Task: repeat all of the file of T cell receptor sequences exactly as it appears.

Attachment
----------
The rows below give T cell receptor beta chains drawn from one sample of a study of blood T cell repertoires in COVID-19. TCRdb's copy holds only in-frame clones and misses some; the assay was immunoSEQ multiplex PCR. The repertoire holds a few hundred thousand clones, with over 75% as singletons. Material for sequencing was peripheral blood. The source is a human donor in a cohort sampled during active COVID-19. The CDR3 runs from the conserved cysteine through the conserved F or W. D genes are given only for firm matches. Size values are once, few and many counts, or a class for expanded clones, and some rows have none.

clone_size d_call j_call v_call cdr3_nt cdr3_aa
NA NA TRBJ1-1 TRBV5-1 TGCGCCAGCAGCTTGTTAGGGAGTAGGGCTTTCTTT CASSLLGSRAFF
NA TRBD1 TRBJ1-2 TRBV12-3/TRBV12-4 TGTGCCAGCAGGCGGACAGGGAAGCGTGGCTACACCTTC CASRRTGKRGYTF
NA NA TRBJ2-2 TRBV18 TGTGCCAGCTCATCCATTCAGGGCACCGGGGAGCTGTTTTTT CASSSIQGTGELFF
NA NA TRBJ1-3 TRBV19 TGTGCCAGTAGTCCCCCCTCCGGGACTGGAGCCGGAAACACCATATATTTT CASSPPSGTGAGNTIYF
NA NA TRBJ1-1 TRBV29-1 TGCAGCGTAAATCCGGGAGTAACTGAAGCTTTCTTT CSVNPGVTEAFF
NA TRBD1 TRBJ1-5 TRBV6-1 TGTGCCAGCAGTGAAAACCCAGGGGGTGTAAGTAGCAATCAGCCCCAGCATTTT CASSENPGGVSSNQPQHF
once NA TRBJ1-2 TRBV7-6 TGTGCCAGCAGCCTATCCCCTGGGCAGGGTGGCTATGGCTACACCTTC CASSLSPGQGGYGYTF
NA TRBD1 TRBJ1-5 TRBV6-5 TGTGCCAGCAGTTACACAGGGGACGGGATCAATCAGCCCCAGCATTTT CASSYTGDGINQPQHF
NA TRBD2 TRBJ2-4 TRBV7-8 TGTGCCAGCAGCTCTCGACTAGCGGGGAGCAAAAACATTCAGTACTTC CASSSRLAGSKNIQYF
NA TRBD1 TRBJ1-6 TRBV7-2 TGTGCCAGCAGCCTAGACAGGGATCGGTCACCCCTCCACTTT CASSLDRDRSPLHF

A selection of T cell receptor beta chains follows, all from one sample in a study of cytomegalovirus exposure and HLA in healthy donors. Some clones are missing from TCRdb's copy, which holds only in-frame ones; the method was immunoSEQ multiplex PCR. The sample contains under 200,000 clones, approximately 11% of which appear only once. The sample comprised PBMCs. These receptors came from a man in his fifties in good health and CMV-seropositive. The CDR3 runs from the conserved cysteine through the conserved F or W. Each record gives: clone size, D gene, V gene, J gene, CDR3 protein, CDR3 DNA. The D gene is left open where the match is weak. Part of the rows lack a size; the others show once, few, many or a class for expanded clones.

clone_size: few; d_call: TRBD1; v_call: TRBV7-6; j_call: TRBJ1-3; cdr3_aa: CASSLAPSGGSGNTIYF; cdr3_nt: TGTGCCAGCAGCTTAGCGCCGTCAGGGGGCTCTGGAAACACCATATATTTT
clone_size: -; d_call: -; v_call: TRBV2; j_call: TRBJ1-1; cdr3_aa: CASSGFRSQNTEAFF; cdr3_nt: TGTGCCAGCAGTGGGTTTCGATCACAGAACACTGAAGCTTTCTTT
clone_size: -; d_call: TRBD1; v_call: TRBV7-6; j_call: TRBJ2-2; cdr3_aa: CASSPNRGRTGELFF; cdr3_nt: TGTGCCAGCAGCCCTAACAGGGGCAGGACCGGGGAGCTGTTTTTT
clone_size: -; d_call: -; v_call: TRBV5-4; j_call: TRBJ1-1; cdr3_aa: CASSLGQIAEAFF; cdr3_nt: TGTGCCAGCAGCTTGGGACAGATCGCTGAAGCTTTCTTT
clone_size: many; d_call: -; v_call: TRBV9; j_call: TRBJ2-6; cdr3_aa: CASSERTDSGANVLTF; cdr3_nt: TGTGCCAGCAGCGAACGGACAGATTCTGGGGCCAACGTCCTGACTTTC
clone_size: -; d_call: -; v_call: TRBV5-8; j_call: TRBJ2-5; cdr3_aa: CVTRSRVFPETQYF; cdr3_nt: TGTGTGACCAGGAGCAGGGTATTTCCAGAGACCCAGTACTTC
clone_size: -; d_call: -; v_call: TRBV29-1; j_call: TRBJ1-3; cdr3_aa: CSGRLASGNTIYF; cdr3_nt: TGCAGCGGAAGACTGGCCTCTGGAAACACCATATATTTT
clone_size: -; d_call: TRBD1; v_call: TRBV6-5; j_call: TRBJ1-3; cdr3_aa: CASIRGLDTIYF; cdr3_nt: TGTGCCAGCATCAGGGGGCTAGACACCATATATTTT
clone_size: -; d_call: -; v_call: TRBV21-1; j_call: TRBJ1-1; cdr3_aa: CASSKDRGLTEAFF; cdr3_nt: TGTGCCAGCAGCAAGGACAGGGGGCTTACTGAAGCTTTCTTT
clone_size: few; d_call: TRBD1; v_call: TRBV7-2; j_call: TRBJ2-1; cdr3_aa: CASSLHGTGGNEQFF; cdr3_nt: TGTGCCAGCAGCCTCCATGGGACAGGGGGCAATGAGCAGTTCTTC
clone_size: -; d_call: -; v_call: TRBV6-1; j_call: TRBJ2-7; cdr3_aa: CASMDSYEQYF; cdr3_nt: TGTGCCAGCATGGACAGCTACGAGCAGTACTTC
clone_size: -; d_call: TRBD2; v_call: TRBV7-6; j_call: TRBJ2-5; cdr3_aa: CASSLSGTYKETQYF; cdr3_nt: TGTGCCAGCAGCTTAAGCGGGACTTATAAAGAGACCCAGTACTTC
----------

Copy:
The rows below give T cell receptor beta chains drawn from one sample of a study of blood T cell repertoires in COVID-19. TCRdb's copy holds only in-frame clones and misses some; the assay was immunoSEQ multiplex PCR. The repertoire holds a few hundred thousand clones, with over 75% as singletons. Material for sequencing was peripheral blood. The source is a human donor in a cohort sampled during active COVID-19. The CDR3 runs from the conserved cysteine through the conserved F or W. D genes are given only for firm matches. Size values are once, few and many counts, or a class for expanded clones, and some rows have none.

clone_size d_call j_call v_call cdr3_nt cdr3_aa
NA NA TRBJ1-1 TRBV5-1 TGCGCCAGCAGCTTGTTAGGGAGTAGGGCTTTCTTT CASSLLGSRAFF
NA TRBD1 TRBJ1-2 TRBV12-3/TRBV12-4 TGTGCCAGCAGGCGGACAGGGAAGCGTGGCTACACCTTC CASRRTGKRGYTF
NA NA TRBJ2-2 TRBV18 TGTGCCAGCTCATCCATTCAGGGCACCGGGGAGCTGTTTTTT CASSSIQGTGELFF
NA NA TRBJ1-3 TRBV19 TGTGCCAGTAGTCCCCCCTCCGGGACTGGAGCCGGAAACACCATATATTTT CASSPPSGTGAGNTIYF
NA NA TRBJ1-1 TRBV29-1 TGCAGCGTAAATCCGGGAGTAACTGAAGCTTTCTTT CSVNPGVTEAFF
NA TRBD1 TRBJ1-5 TRBV6-1 TGTGCCAGCAGTGAAAACCCAGGGGGTGTAAGTAGCAATCAGCCCCAGCATTTT CASSENPGGVSSNQPQHF
once NA TRBJ1-2 TRBV7-6 TGTGCCAGCAGCCTATCCCCTGGGCAGGGTGGCTATGGCTACACCTTC CASSLSPGQGGYGYTF
NA TRBD1 TRBJ1-5 TRBV6-5 TGTGCCAGCAGTTACACAGGGGACGGGATCAATCAGCCCCAGCATTTT CASSYTGDGINQPQHF
NA TRBD2 TRBJ2-4 TRBV7-8 TGTGCCAGCAGCTCTCGACTAGCGGGGAGCAAAAACATTCAGTACTTC CASSSRLAGSKNIQYF
NA TRBD1 TRBJ1-6 TRBV7-2 TGTGCCAGCAGCCTAGACAGGGATCGGTCACCCCTCCACTTT CASSLDRDRSPLHF

A selection of T cell receptor beta chains follows, all from one sample in a study of cytomegalovirus exposure and HLA in healthy donors. Some clones are missing from TCRdb's copy, which holds only in-frame ones; the method was immunoSEQ multiplex PCR. The sample contains under 200,000 clones, approximately 11% of which appear only once. The sample comprised PBMCs. These receptors came from a man in his fifties in good health and CMV-seropositive. The CDR3 runs from the conserved cysteine through the conserved F or W. Each record gives: clone size, D gene, V gene, J gene, CDR3 protein, CDR3 DNA. The D gene is left open where the match is weak. Part of the rows lack a size; the others show once, few, many or a class for expanded clones.

clone_size: few; d_call: TRBD1; v_call: TRBV7-6; j_call: TRBJ1-3; cdr3_aa: CASSLAPSGGSGNTIYF; cdr3_nt: TGTGCCAGCAGCTTAGCGCCGTCAGGGGGCTCTGGAAACACCATATATTTT
clone_size: -; d_call: -; v_call: TRBV2; j_call: TRBJ1-1; cdr3_aa: CASSGFRSQNTEAFF; cdr3_nt: TGTGCCAGCAGTGGGTTTCGATCACAGAACACTGAAGCTTTCTTT
clone_size: -; d_call: TRBD1; v_call: TRBV7-6; j_call: TRBJ2-2; cdr3_aa: CASSPNRGRTGELFF; cdr3_nt: TGTGCCAGCAGCCCTAACAGGGGCAGGACCGGGGAGCTGTTTTTT
clone_size: -; d_call: -; v_call: TRBV5-4; j_call: TRBJ1-1; cdr3_aa: CASSLGQIAEAFF; cdr3_nt: TGTGCCAGCAGCTTGGGACAGATCGCTGAAGCTTTCTTT
clone_size: many; d_call: -; v_call: TRBV9; j_call: TRBJ2-6; cdr3_aa: CASSERTDSGANVLTF; cdr3_nt: TGTGCCAGCAGCGAACGGACAGATTCTGGGGCCAACGTCCTGACTTTC
clone_size: -; d_call: -; v_call: TRBV5-8; j_call: TRBJ2-5; cdr3_aa: CVTRSRVFPETQYF; cdr3_nt: TGTGTGACCAGGAGCAGGGTATTTCCAGAGACCCAGTACTTC
clone_size: -; d_call: -; v_call: TRBV29-1; j_call: TRBJ1-3; cdr3_aa: CSGRLASGNTIYF; cdr3_nt: TGCAGCGGAAGACTGGCCTCTGGAAACACCATATATTTT
clone_size: -; d_call: TRBD1; v_call: TRBV6-5; j_call: TRBJ1-3; cdr3_aa: CASIRGLDTIYF; cdr3_nt: TGTGCCAGCATCAGGGGGCTAGACACCATATATTTT
clone_size: -; d_call: -; v_call: TRBV21-1; j_call: TRBJ1-1; cdr3_aa: CASSKDRGLTEAFF; cdr3_nt: TGTGCCAGCAGCAAGGACAGGGGGCTTACTGAAGCTTTCTTT
clone_size: few; d_call: TRBD1; v_call: TRBV7-2; j_call: TRBJ2-1; cdr3_aa: CASSLHGTGGNEQFF; cdr3_nt: TGTGCCAGCAGCCTCCATGGGACAGGGGGCAATGAGCAGTTCTTC
clone_size: -; d_call: -; v_call: TRBV6-1; j_call: TRBJ2-7; cdr3_aa: CASMDSYEQYF; cdr3_nt: TGTGCCAGCATGGACAGCTACGAGCAGTACTTC
clone_size: -; d_call: TRBD2; v_call: TRBV7-6; j_call: TRBJ2-5; cdr3_aa: CASSLSGTYKETQYF; cdr3_nt: TGTGCCAGCAGCTTAAGCGGGACTTATAAAGAGACCCAGTACTTC